I have read several Star Wars books, mostly the novelizations of the movies, but I also read Timothy Zahn's trilogy, and I enjoyed them very much. I believe I've read a smattering of other ones here and there but I wouldn't say I was a complete expert on all things Star Wars in the literature sense. Now that most of the offshoot books are not considered canon anymore, it feels like a fresh slate to start reading canon books as they come out.
Still reeling with excitement months after The Force Awakens, I was happy to delve into a little Princess Leia backstory leading up to the events in the movie. "Star Wars: Bloodline" by Claudia Gray is a good book that mimics the feel of the TFW galaxy. It feels more focused, somehow, than previous Star Wars books. It makes one wonder just how much backstory JJ Abrams and Lawrence Kasden came up with while writing the screenplay.
[SPOILERS] The book focuses much of its pages on palace intrigue where Princess Leia spends her time on Hosnian Prime as a Senator for the New Republic. However, there is a large political rift in the Senate between those who want the individual worlds to have more autonomy known as the "Populists" and those who want a strong central power referred to as the "Centrists." It is the conflict between these factions that most of the book swirls around. Princess Leia and her friends are on the Populist side whilst those who think that a strong central government is the only way to bring so many disparate worlds together, are seen as Empire-loving control freaks.There are a few missions that Princess Leia and her political rival Senator Casterfo, engage in, but most of the book takes place on the capital planet of Hosnian Prime (the same planet that was destroyed by the New Order in TFA). It is because of this lack of action that some readers may be put off by this book. There's not a lot of adventure or heroics, its more about setting up the coming New Order and how it rose out of the ashes of the Empire. So for those interested in knowing all the political details of the TFA world, this is a great resource and a must read. For those looking for a one-off adventure type of Star Wars story, you'll have to wait for other books to come out.
The last Neil Stephenson book I read, I didn't finish. It was Cryptonomicon. I know that is a favorite of many of his fans but for whatever reason, I just couldn't slog through the rest. If you think Stephen King can prattle on with pages of exposition, I'm not sure he has anything on Neil.
Of course, Neil wrote probably the best cyberpunk novel of all time (sorry Neuromancer fans) in Snow Crash. That was such a fun and inventive book that was unlike anything else I had read at the time. I still haven't had the nerve to tackle Neil's Baroque Cycle, though, I do plan on reading it one day.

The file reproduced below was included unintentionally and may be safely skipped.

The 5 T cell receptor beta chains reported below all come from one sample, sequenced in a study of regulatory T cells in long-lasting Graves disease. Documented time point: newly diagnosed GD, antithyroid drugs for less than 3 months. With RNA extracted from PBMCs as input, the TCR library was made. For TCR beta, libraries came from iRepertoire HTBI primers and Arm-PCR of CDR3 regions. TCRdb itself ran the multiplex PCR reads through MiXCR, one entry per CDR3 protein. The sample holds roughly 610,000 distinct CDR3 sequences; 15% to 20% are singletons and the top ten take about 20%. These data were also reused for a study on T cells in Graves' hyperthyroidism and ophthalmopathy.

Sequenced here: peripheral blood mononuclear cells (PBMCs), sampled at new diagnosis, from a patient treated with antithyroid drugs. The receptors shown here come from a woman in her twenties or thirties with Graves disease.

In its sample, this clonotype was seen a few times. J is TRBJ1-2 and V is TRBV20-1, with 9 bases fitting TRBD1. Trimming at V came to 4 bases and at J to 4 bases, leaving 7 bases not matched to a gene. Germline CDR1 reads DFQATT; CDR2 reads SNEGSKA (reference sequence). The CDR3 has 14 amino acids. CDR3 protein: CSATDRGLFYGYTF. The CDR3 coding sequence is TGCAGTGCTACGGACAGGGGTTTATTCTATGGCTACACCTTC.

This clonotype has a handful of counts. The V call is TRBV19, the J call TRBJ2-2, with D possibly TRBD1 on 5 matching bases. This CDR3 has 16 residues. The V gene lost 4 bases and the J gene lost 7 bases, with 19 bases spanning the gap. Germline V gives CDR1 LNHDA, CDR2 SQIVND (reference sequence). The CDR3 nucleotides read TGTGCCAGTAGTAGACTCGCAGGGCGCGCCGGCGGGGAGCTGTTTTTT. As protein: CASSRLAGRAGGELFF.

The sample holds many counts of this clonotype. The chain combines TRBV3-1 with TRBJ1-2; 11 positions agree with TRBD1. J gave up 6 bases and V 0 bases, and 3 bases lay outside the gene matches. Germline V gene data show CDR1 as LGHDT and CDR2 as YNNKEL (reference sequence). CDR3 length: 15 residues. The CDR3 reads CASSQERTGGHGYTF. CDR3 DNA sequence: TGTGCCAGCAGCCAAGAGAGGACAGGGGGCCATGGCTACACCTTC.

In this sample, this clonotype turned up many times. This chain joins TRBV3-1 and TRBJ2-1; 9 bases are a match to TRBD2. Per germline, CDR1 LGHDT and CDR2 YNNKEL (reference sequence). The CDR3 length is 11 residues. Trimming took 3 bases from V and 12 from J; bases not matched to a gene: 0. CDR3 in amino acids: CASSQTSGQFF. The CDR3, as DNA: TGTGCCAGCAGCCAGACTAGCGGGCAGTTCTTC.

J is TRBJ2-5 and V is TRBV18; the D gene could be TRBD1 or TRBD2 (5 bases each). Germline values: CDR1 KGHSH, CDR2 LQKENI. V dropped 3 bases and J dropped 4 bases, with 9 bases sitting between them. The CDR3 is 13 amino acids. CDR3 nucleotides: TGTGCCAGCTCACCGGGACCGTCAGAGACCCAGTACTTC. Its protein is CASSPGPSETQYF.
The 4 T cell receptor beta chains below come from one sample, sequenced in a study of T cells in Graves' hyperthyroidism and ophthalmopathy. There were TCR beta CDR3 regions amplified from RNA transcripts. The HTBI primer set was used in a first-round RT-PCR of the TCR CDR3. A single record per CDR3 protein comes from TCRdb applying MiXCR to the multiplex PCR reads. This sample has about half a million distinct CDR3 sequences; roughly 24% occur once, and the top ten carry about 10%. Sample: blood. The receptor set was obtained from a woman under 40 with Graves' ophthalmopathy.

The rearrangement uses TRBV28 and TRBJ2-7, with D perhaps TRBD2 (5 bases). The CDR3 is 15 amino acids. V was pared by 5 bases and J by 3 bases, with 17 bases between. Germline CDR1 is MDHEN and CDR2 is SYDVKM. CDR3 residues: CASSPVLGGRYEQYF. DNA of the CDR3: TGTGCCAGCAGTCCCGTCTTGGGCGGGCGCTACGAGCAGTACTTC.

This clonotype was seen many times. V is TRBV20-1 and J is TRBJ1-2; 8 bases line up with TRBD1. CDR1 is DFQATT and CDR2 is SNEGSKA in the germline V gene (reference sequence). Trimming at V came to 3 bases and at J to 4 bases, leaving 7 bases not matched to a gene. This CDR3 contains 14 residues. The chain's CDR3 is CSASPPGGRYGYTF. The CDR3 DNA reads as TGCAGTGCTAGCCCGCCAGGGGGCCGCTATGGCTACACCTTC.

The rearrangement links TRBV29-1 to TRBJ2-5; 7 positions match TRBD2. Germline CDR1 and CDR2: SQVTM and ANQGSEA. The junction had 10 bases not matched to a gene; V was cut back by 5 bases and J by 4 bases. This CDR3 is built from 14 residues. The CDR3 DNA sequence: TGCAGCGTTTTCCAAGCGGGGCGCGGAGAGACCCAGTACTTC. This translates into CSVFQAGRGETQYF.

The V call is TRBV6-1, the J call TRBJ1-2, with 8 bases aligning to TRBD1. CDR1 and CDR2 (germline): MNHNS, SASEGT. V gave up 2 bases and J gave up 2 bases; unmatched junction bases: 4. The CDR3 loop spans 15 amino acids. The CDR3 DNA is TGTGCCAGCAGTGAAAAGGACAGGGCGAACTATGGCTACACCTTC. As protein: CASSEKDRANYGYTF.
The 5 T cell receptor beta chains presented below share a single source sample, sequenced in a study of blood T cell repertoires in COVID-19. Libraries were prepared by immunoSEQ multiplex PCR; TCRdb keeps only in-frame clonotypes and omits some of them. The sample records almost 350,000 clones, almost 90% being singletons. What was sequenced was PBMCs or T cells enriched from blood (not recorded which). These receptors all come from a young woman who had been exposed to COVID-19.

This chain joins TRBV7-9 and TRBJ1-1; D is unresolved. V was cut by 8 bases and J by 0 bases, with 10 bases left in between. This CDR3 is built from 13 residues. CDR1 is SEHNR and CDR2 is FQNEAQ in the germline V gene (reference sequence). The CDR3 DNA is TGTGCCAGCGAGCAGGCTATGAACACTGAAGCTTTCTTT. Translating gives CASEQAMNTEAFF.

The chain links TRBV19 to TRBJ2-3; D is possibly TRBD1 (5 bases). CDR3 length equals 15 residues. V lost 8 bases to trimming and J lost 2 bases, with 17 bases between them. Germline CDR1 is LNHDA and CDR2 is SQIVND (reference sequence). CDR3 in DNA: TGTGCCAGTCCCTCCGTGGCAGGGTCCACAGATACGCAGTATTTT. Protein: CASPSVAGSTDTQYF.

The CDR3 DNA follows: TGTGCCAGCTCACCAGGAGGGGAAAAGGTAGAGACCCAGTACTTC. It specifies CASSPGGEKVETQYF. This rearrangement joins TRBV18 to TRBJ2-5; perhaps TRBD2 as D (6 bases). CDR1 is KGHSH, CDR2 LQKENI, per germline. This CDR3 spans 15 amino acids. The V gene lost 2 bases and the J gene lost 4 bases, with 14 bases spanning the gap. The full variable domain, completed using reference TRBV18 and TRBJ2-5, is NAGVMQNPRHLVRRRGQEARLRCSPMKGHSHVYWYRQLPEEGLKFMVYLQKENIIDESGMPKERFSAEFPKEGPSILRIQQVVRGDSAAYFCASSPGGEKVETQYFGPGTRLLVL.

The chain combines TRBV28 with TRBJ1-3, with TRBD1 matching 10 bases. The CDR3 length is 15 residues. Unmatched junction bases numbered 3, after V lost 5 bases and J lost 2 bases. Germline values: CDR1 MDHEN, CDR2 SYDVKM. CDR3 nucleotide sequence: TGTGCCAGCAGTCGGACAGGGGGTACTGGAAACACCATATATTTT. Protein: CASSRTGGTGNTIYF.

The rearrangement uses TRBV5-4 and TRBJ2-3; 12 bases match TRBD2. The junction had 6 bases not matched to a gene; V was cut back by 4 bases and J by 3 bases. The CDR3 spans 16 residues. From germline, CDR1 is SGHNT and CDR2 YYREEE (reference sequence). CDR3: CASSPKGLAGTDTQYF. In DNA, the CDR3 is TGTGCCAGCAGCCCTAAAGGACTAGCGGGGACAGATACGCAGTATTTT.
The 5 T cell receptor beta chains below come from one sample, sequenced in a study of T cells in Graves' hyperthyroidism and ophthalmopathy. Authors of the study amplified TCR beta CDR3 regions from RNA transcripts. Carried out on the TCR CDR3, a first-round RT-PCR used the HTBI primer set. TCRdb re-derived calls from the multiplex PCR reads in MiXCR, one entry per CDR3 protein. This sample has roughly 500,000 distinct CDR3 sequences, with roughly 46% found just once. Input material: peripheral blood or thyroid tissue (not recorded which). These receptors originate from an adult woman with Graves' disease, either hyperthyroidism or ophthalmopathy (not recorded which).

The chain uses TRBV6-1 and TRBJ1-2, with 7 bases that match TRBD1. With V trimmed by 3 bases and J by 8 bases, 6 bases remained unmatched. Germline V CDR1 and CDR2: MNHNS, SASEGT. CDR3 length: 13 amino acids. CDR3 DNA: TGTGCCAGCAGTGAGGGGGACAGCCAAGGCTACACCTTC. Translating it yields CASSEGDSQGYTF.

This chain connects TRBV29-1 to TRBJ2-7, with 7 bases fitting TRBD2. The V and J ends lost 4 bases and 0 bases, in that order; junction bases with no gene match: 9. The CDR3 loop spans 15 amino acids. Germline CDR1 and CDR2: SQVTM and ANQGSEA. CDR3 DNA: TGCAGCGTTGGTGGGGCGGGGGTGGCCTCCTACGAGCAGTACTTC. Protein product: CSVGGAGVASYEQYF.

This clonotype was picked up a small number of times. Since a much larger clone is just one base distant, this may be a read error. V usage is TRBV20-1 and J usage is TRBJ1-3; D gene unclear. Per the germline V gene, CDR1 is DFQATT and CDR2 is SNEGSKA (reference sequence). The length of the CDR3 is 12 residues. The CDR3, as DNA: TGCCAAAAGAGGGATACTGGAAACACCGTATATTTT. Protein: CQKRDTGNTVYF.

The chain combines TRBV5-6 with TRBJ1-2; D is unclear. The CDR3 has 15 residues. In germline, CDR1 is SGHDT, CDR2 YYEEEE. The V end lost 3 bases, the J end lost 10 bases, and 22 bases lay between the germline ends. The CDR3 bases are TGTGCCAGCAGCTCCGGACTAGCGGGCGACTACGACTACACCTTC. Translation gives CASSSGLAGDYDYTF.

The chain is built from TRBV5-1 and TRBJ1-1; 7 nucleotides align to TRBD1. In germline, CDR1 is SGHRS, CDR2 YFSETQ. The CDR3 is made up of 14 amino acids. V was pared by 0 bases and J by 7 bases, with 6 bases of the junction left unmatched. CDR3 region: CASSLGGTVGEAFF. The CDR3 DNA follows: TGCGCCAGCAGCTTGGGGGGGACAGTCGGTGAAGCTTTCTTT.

[Spoilers from here on out] When I heard the premise of this book, something clicked in me because I knew it was a subject Neil could take on and make very interesting. Seveneves is about the moon suddenly exploding into seven different pieces by some unknown agent. Shortly afterward, two of the rocks collide to make an eighth one. Following that event, scientists realize that the rocks of the moon will keep running into each other at an exponential rate. Eventually, trillions of these will fall toward the earth and burn up in our atmosphere and essentially light the sky on fire. The face of the Earth will be sterilized in two years and there is nothing they can do to stop it.
The solution they come up with is to send lottery-selected people up to the ISS in "Arks" that will act as a swarm that can move out of the way when asteroids threaten to hit them, like a school of fish evading a predator. The hope is that humanity can survive in orbit for the thousands of years the Earth will remain uninhabitable.
The book has three parts: The first deals with getting ready up in space before the "Hard Rain;" the second deals with the catastrophic event and it's immediate aftermath; and the third shoots forward 5,000 years later.
I felt like the first two parts were the strongest of the story. There's political bullshit that goes on, even in space under such dire circumstances, and it feels all too plausible as to why and how it happens.
Part two gets pretty dark when the ramifications of said politics prove devastating and almost wipe out humanity.
Part three is interesting more from a possible future engineering point of view rather than from story. It was a long book and I did feel like it drifted into exposition hell a few times, especially in part three, but the overall story and writing are good enough to carry you through those parts.
Overall, I would highly recommend this book to those who enjoy hard science fiction. I give it a 3.5 out of 5 stars.
What did you think about it?